Editor-At-Large: Men blew it. Now only quotas will do women justice

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The time has come for the blokes – and it is nearly always men – who run business in this country to change the way they operate. Every single day these men endorse discrimination on a massive scale. Change in British boardrooms isn't happening at a snail's pace, but a glacial one. Half the population, half the workforce and half of all customers are routinely passed over in the boardroom – and still our allegedly "female-friendly" government recoils from the notion of quotas.

The evidence is stark. More women than men are successful graduates. In their twenties, women earn more than men. But as they take time out to raise a family, the situation is reversed and they find it difficult to regain career momentum. From their mid-thirties, women earn less than their male counterparts. Half of all high-flying women never reach senior management posts. What a waste of all that education, all that training, all that life experience. It's like dumping hundred of gallons of precious vintage wine or liquid gold down the toilet.

Last August, Lord Davies was asked by the Business Secretary, Vince Cable, and Equalities minister, Theresa May, to investigate why women weren't better represented on the boards of FTSE companies. David Cameron says he wants more women at the top – not exactly a controversial aspiration: you don't need to be a feminist to see a precious resource is being cast aside. Sadly, Davies has produced a report that will be as effective as a wet tea towel. In spite of the fact that half of all directorships are filled through personal friendships, and only 4 per cent of appointees attend a formal interview, he's not recommending strict rules to ensure boardrooms are made up of well-qualified men and women, rather than pals of the present incumbents.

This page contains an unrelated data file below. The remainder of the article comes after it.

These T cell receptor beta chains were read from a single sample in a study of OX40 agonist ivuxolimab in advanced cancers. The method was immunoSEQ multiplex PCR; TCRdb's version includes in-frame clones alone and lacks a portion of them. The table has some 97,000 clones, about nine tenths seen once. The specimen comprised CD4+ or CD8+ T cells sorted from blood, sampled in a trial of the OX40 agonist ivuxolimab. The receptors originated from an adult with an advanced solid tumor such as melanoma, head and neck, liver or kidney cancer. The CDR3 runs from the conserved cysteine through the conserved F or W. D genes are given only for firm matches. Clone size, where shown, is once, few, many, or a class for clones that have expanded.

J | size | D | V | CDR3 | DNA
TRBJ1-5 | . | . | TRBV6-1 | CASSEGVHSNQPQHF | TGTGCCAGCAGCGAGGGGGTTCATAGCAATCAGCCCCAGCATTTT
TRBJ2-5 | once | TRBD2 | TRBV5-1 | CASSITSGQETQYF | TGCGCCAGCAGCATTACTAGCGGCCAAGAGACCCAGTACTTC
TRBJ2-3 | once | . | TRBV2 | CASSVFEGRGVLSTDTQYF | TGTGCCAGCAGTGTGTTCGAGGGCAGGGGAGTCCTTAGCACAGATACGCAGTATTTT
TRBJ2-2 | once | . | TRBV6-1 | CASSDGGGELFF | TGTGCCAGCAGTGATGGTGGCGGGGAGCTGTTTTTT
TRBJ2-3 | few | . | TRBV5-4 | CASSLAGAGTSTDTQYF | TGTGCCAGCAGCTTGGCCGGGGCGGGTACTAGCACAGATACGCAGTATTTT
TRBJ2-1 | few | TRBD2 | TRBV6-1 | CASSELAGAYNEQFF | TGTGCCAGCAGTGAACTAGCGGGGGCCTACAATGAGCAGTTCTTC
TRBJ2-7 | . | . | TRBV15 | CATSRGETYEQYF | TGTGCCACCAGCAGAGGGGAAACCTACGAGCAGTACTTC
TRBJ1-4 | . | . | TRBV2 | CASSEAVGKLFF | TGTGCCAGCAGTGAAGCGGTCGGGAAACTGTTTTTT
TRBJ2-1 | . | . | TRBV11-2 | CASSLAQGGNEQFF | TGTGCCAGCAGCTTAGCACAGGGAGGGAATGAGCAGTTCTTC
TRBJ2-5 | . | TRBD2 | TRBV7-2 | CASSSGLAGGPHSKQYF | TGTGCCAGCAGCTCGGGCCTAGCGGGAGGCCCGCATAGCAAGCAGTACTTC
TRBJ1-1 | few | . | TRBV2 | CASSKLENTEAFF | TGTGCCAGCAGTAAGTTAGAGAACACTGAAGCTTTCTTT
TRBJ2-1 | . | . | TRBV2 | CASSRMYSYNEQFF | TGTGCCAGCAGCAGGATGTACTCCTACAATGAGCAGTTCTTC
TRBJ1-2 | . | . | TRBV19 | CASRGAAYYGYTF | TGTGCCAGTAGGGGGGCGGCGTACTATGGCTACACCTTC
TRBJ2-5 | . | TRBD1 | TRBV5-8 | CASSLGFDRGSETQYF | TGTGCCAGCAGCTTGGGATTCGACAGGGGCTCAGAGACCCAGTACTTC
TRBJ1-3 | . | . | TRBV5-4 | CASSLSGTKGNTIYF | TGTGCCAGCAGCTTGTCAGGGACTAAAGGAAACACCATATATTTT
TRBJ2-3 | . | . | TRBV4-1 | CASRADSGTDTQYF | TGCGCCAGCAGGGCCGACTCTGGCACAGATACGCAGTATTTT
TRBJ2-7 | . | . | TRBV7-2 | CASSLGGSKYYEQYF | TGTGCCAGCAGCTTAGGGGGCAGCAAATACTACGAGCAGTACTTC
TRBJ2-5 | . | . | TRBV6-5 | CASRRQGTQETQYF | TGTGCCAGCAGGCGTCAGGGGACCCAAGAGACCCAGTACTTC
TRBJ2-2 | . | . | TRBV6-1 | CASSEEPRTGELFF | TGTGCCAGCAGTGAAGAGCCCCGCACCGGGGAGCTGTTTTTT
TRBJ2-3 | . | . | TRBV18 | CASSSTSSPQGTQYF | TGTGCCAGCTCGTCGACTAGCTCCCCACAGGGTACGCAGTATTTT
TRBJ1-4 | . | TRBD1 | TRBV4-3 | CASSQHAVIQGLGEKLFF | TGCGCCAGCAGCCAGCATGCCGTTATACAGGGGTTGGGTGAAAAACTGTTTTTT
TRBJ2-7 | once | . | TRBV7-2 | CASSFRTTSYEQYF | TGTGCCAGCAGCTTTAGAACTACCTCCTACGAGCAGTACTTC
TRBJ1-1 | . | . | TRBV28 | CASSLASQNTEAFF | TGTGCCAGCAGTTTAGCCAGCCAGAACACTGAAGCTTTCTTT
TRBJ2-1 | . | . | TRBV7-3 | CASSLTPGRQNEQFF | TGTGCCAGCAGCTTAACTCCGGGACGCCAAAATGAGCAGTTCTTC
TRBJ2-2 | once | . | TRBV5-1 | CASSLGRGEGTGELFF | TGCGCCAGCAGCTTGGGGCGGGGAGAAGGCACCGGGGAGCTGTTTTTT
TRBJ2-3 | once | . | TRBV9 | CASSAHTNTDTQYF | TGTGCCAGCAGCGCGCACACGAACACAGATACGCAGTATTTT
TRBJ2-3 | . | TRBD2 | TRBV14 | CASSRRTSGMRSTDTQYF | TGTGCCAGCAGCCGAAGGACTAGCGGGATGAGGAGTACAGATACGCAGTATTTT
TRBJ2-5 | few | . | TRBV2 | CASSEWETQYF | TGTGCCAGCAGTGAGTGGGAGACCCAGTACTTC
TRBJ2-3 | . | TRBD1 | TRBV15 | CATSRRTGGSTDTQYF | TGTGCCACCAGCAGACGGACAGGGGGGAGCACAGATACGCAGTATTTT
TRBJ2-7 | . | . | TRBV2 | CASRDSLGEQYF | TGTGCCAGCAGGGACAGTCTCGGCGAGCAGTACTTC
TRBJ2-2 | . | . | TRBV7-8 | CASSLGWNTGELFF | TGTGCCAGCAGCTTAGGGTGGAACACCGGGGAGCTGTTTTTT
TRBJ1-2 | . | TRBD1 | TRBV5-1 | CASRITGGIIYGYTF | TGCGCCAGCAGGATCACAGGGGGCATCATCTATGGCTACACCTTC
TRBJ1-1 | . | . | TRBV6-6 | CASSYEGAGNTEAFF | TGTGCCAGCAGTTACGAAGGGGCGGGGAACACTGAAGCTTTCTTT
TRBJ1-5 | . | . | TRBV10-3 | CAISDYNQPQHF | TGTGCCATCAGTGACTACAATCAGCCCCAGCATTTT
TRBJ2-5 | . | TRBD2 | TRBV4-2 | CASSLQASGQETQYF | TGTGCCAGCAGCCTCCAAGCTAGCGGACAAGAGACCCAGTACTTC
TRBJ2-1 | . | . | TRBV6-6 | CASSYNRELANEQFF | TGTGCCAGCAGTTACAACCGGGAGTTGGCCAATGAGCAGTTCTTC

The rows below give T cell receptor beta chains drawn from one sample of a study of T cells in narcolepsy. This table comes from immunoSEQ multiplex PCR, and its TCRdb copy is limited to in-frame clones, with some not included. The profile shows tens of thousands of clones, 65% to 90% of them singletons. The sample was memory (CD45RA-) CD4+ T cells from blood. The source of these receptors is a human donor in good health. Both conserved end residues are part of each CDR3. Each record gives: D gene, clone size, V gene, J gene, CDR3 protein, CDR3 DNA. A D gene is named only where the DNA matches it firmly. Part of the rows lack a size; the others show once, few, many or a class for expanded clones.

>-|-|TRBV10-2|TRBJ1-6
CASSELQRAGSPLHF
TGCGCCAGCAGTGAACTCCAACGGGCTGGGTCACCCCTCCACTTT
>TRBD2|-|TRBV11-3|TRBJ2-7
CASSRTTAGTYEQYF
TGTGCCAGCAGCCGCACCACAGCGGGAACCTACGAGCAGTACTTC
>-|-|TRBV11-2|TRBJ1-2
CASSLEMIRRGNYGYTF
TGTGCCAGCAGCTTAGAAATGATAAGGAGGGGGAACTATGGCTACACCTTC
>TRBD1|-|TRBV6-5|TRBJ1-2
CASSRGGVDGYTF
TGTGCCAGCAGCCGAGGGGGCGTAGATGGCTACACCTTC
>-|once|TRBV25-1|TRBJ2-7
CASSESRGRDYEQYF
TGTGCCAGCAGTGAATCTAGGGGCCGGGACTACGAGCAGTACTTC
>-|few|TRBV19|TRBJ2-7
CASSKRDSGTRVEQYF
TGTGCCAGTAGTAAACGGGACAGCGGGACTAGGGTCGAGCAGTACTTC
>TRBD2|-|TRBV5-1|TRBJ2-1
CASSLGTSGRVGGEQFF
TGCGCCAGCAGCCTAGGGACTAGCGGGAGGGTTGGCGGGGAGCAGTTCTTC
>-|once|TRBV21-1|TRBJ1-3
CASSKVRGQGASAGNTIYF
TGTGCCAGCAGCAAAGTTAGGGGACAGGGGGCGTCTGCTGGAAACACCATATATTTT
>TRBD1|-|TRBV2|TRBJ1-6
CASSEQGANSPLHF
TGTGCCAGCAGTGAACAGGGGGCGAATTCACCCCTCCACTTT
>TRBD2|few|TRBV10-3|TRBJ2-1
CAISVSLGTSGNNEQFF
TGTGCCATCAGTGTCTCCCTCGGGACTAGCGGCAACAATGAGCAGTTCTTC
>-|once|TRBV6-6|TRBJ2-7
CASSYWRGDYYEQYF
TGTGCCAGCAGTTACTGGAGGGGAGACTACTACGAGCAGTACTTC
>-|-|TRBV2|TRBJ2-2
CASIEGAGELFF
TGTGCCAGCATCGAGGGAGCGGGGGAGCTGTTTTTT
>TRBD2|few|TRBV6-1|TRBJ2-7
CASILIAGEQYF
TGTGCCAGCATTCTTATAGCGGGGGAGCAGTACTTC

Instead, he has opted for self-regulation, asking the FTSE 350 to increase the number of women on their boards to 25 per cent by 2015, and to make their recruitment methods more transparent. If business fails to deliver, only then does he threaten to impose quotas. To ensure change, he wants shareholders to monitor new appointments. That means putting our trust in the same bunch of ineffectual investors who failed to stop chief executives and senior management awarding themselves massive bonuses.

Talented women don't like quotas because it implies we need special treatment. Women aren't second-class citizens who need a helping hand to ensure they make progress up the ladder of life. We've already proved beyond doubt that we succeed at school, do well at university, relish hard work, and a high number of us seek responsible jobs and managerial roles. Then we encounter a concrete ceiling – only five FTSE-100 companies have female chief executives, and three of these superwomen are Americans who already held boardroom jobs outside the UK. At the current rate, it will take 73 years for women to achieve parity in the boardroom, so quotas, not persuasion, are the only option.

Davies discovered that only 11 per cent of businesses favour quotas. Not surprising. When everything runs in your favour – the male option –why change anything? It's cosy and it's crooked. More importantly, a McKinsey report found that businesses with large numbers of women of their boards outperformed their rivals, achieving 42 per cent more sales and 53 per cent higher return on equity. It's a no-brainer. To achieve Davies's targets, a third of all new appointments will have to go to women. You don't need to be an astrologer to understand that ain't gonna happen.